Richard M. Coleman and Hockey – Understanding the Advanced Field of Sports Analytics

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For certain, Baby Boomers can remember collecting sports cards with posed images and recent statistics of their favorite sports figures. Many of those same baseball, basketball, football, and hockey sports cards became collectors’ items, with some fetching over a million dollars in recent trades. While it may be the image of the professional athlete that garners much attention, it is truly the statistics on the back of these cards that prove their worth.

Richard M. Coleman, hockey expert, was one of those young sports fanatics, and he just happened to have a talent for numbers, also. Today, he is a statistician based in Boca Raton, FL, and the co-founder of Coleman Analytics, a joint effort between Coleman and Mike Smith, the former general manager of the Chicago Blackhawks hockey team.

Understanding Sports Analytics

A close analysis of any subject or action will reveal deeper insight and greater discernment when making decisions regarding that subject or action. When it comes to sports, these informed decisions can make all the difference between a losing season and a Stanley Cup.

Sports analysis is the study of professional sports players (physical and mental traits), their athletic performance (on game day and in practice drills), along with the health of the sports organization (because the best players cost the most money). All of these factors can be represented by numbers, except the psychological state of the player. Yet, it is a player’s outstanding statistics that almost always point to a player with the right priorities, enormous drive, a keen knowledge of the game, and more.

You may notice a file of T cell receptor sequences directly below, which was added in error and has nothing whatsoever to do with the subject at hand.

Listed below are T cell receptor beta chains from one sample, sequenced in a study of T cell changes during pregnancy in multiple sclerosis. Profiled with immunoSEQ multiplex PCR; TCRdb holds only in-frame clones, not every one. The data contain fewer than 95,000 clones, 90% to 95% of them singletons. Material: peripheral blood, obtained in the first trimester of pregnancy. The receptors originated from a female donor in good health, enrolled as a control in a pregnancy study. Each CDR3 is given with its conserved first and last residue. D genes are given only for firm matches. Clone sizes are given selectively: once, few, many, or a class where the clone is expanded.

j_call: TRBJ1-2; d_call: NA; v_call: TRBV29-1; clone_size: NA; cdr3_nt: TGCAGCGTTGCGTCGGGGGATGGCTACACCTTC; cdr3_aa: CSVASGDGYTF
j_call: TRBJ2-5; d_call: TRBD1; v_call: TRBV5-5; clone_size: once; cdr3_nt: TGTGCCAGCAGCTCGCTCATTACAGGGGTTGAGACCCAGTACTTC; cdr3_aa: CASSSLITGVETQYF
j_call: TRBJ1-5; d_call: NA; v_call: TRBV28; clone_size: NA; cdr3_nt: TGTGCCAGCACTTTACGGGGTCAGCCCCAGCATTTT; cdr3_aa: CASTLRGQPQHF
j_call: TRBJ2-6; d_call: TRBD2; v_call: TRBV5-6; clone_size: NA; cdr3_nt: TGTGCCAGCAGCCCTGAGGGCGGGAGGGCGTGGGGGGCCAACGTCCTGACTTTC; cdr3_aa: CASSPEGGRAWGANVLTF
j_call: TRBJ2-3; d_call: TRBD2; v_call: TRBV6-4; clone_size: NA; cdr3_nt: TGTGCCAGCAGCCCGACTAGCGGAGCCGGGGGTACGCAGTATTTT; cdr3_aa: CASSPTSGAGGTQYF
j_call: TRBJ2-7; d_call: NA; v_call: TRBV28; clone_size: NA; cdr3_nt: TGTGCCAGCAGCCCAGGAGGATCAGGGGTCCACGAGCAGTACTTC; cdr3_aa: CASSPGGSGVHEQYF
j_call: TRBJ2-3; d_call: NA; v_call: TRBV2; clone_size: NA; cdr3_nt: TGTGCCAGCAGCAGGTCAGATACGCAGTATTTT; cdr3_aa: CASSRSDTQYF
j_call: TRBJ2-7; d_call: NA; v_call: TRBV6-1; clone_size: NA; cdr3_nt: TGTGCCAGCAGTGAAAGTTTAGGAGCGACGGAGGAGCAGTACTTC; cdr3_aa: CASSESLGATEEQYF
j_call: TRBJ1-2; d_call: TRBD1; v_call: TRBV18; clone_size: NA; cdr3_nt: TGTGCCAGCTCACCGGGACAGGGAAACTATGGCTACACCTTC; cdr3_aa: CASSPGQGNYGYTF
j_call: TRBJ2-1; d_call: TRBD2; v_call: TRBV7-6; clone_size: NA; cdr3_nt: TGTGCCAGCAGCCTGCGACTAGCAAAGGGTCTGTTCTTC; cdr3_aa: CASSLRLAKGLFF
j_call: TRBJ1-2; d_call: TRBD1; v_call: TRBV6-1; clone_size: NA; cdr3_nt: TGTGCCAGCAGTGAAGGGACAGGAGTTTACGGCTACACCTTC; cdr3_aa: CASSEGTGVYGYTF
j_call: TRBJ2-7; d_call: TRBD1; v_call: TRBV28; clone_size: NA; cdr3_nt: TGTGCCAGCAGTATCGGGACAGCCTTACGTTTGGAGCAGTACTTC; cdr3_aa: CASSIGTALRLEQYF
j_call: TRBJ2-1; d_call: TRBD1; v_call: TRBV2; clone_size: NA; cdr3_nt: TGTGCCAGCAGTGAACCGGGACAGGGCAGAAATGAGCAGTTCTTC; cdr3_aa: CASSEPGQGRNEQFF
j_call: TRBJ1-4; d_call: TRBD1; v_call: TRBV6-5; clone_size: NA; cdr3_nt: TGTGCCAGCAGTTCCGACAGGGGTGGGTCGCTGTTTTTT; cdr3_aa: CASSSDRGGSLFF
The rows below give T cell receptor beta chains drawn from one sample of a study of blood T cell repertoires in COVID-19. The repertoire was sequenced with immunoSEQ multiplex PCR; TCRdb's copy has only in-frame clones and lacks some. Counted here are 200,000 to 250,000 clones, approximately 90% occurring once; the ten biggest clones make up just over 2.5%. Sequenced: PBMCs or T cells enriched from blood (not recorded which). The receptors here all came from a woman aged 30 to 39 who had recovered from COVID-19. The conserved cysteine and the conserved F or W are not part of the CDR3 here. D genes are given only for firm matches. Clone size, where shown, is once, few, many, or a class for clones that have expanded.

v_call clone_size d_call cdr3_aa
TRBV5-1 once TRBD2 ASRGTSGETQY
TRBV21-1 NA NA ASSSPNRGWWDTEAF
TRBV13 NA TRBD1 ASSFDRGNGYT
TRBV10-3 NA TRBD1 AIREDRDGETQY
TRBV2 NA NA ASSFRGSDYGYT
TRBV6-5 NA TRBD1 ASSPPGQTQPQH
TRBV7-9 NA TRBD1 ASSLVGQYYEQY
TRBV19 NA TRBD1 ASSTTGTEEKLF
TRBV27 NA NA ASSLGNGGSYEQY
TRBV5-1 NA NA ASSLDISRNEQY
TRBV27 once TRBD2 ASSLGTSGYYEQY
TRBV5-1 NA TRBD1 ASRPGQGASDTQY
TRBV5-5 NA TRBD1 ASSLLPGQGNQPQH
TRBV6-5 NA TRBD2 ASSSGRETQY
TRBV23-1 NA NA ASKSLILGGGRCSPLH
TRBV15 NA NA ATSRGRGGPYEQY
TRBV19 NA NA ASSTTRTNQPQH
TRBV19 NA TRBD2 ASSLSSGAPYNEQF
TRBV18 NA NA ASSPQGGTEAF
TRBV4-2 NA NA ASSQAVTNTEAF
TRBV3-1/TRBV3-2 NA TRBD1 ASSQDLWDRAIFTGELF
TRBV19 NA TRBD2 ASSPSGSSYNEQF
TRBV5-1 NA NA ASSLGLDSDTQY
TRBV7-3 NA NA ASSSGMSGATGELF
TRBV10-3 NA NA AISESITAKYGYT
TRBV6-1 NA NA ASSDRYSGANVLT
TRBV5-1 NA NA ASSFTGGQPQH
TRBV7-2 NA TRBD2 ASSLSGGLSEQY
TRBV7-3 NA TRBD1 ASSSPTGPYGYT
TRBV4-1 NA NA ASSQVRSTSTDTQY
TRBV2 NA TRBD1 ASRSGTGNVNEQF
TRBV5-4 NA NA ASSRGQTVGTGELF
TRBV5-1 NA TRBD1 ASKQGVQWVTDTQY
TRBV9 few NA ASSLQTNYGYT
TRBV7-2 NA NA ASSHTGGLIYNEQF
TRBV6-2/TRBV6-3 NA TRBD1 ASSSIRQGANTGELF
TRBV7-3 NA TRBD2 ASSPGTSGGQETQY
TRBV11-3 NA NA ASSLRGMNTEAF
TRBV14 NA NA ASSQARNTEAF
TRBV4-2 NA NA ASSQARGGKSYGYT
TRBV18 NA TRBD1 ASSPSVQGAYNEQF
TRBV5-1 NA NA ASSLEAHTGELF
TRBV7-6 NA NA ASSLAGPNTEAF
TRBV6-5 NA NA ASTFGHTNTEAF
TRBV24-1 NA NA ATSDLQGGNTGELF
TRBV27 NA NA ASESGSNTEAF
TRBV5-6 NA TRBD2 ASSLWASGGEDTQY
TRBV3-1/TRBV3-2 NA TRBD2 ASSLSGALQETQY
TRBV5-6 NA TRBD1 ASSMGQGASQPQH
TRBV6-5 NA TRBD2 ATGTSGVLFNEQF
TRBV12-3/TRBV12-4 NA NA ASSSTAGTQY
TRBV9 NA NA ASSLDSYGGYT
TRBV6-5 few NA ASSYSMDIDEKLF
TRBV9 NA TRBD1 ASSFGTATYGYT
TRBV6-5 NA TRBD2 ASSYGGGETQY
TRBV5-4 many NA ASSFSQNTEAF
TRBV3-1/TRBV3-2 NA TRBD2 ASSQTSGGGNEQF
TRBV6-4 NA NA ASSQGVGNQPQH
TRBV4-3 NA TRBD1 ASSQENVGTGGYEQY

In 2005, Richard M. Coleman, hockey analytics expert, introduced some of the most advanced metric counters in the history of professional hockey. These complex calculations include Corsi, which represents the number of times players attempt to make a goal rather than a simple count of goals when the puck enters the net. He also created the Fenwick metric, which excludes blocked shots and counts only shots that go into the net or are blocked from entering the net.

But, these numbers may not reflect whether the player is simply lucky or extremely talented. Therefore, he developed an analytical statistic called PDO, which gives the other stats real-world relevance and puts the numbers into a stronger focus. PDO calculates the on-ice shooting plus save percentage in a game.

With the PDO stat, coaches, managers, and trainers can determine how “lucky” or “unlucky” a team may be. Let’s face it, some shots that resemble trick shots are more luck than skill. Many of these types of Hail Marys are ruled out from the player’s true performance statistics.

These are just a few examples of how sports data can support a player or lead a team down a rabbit hole. No matter how much data a team has in their possession, if it is not leveraged correctly, then it becomes useless. There are many teams that rely on the outstanding statistics of their players to translate into dollars and cents for the franchise. And there are many examples in recent sports history where outstanding team performance results in outstanding team profits.

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